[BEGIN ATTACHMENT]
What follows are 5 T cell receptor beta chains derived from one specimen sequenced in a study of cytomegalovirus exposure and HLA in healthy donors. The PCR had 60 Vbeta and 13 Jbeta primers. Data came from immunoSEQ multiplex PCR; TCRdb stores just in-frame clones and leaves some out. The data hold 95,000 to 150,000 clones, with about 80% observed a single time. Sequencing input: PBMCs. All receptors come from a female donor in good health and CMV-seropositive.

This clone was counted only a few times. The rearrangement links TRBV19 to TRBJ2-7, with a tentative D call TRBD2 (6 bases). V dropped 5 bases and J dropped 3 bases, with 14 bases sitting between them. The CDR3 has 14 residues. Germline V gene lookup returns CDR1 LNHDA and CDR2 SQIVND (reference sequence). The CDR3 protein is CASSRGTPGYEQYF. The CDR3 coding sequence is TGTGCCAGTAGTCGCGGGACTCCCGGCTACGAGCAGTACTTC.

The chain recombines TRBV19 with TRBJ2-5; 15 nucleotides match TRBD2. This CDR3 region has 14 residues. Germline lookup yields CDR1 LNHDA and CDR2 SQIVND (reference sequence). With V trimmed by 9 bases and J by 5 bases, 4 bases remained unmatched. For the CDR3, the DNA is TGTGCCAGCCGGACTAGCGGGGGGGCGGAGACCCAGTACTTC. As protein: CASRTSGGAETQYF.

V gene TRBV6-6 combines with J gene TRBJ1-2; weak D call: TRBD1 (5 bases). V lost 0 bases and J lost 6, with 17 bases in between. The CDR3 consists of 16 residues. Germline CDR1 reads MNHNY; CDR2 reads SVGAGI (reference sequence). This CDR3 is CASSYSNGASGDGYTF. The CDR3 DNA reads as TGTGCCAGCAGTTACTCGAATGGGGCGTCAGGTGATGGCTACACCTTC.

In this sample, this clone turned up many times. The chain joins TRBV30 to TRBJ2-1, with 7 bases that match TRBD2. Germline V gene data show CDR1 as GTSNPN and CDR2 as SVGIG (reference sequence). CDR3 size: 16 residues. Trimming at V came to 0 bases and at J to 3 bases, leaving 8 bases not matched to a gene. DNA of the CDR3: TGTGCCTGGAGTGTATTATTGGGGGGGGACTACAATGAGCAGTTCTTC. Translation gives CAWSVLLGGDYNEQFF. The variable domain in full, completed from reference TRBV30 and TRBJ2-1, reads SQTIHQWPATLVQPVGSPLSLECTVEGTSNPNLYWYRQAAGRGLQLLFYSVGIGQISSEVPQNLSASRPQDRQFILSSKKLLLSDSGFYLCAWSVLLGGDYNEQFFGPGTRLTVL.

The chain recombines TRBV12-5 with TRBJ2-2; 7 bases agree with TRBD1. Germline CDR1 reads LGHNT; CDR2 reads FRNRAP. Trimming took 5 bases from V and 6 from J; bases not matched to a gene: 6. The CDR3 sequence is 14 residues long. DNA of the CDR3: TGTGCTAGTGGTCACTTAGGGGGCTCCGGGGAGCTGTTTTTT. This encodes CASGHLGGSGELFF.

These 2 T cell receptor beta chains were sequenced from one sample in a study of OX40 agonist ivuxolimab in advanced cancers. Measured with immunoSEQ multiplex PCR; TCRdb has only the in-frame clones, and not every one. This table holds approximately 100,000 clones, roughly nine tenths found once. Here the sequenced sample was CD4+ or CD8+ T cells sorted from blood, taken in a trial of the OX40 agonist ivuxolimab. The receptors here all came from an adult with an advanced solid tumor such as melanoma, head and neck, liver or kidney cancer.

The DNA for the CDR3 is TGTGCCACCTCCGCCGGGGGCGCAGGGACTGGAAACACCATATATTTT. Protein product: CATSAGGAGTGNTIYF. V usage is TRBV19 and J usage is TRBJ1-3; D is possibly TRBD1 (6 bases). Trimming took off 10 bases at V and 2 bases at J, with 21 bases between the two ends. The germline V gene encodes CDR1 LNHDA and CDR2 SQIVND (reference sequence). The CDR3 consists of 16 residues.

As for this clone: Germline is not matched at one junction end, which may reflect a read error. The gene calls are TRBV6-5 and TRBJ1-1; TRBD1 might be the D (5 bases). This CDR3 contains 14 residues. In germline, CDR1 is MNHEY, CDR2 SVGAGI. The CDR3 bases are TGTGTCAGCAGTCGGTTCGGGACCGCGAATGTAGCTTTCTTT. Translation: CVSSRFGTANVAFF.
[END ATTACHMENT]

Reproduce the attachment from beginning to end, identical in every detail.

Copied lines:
What follows are 5 T cell receptor beta chains derived from one specimen sequenced in a study of cytomegalovirus exposure and HLA in healthy donors. The PCR had 60 Vbeta and 13 Jbeta primers. Data came from immunoSEQ multiplex PCR; TCRdb stores just in-frame clones and leaves some out. The data hold 95,000 to 150,000 clones, with about 80% observed a single time. Sequencing input: PBMCs. All receptors come from a female donor in good health and CMV-seropositive.

This clone was counted only a few times. The rearrangement links TRBV19 to TRBJ2-7, with a tentative D call TRBD2 (6 bases). V dropped 5 bases and J dropped 3 bases, with 14 bases sitting between them. The CDR3 has 14 residues. Germline V gene lookup returns CDR1 LNHDA and CDR2 SQIVND (reference sequence). The CDR3 protein is CASSRGTPGYEQYF. The CDR3 coding sequence is TGTGCCAGTAGTCGCGGGACTCCCGGCTACGAGCAGTACTTC.

The chain recombines TRBV19 with TRBJ2-5; 15 nucleotides match TRBD2. This CDR3 region has 14 residues. Germline lookup yields CDR1 LNHDA and CDR2 SQIVND (reference sequence). With V trimmed by 9 bases and J by 5 bases, 4 bases remained unmatched. For the CDR3, the DNA is TGTGCCAGCCGGACTAGCGGGGGGGCGGAGACCCAGTACTTC. As protein: CASRTSGGAETQYF.

V gene TRBV6-6 combines with J gene TRBJ1-2; weak D call: TRBD1 (5 bases). V lost 0 bases and J lost 6, with 17 bases in between. The CDR3 consists of 16 residues. Germline CDR1 reads MNHNY; CDR2 reads SVGAGI (reference sequence). This CDR3 is CASSYSNGASGDGYTF. The CDR3 DNA reads as TGTGCCAGCAGTTACTCGAATGGGGCGTCAGGTGATGGCTACACCTTC.

In this sample, this clone turned up many times. The chain joins TRBV30 to TRBJ2-1, with 7 bases that match TRBD2. Germline V gene data show CDR1 as GTSNPN and CDR2 as SVGIG (reference sequence). CDR3 size: 16 residues. Trimming at V came to 0 bases and at J to 3 bases, leaving 8 bases not matched to a gene. DNA of the CDR3: TGTGCCTGGAGTGTATTATTGGGGGGGGACTACAATGAGCAGTTCTTC. Translation gives CAWSVLLGGDYNEQFF. The variable domain in full, completed from reference TRBV30 and TRBJ2-1, reads SQTIHQWPATLVQPVGSPLSLECTVEGTSNPNLYWYRQAAGRGLQLLFYSVGIGQISSEVPQNLSASRPQDRQFILSSKKLLLSDSGFYLCAWSVLLGGDYNEQFFGPGTRLTVL.

The chain recombines TRBV12-5 with TRBJ2-2; 7 bases agree with TRBD1. Germline CDR1 reads LGHNT; CDR2 reads FRNRAP. Trimming took 5 bases from V and 6 from J; bases not matched to a gene: 6. The CDR3 sequence is 14 residues long. DNA of the CDR3: TGTGCTAGTGGTCACTTAGGGGGCTCCGGGGAGCTGTTTTTT. This encodes CASGHLGGSGELFF.

These 2 T cell receptor beta chains were sequenced from one sample in a study of OX40 agonist ivuxolimab in advanced cancers. Measured with immunoSEQ multiplex PCR; TCRdb has only the in-frame clones, and not every one. This table holds approximately 100,000 clones, roughly nine tenths found once. Here the sequenced sample was CD4+ or CD8+ T cells sorted from blood, taken in a trial of the OX40 agonist ivuxolimab. The receptors here all came from an adult with an advanced solid tumor such as melanoma, head and neck, liver or kidney cancer.

The DNA for the CDR3 is TGTGCCACCTCCGCCGGGGGCGCAGGGACTGGAAACACCATATATTTT. Protein product: CATSAGGAGTGNTIYF. V usage is TRBV19 and J usage is TRBJ1-3; D is possibly TRBD1 (6 bases). Trimming took off 10 bases at V and 2 bases at J, with 21 bases between the two ends. The germline V gene encodes CDR1 LNHDA and CDR2 SQIVND (reference sequence). The CDR3 consists of 16 residues.

As for this clone: Germline is not matched at one junction end, which may reflect a read error. The gene calls are TRBV6-5 and TRBJ1-1; TRBD1 might be the D (5 bases). This CDR3 contains 14 residues. In germline, CDR1 is MNHEY, CDR2 SVGAGI. The CDR3 bases are TGTGTCAGCAGTCGGTTCGGGACCGCGAATGTAGCTTTCTTT. Translation: CVSSRFGTANVAFF.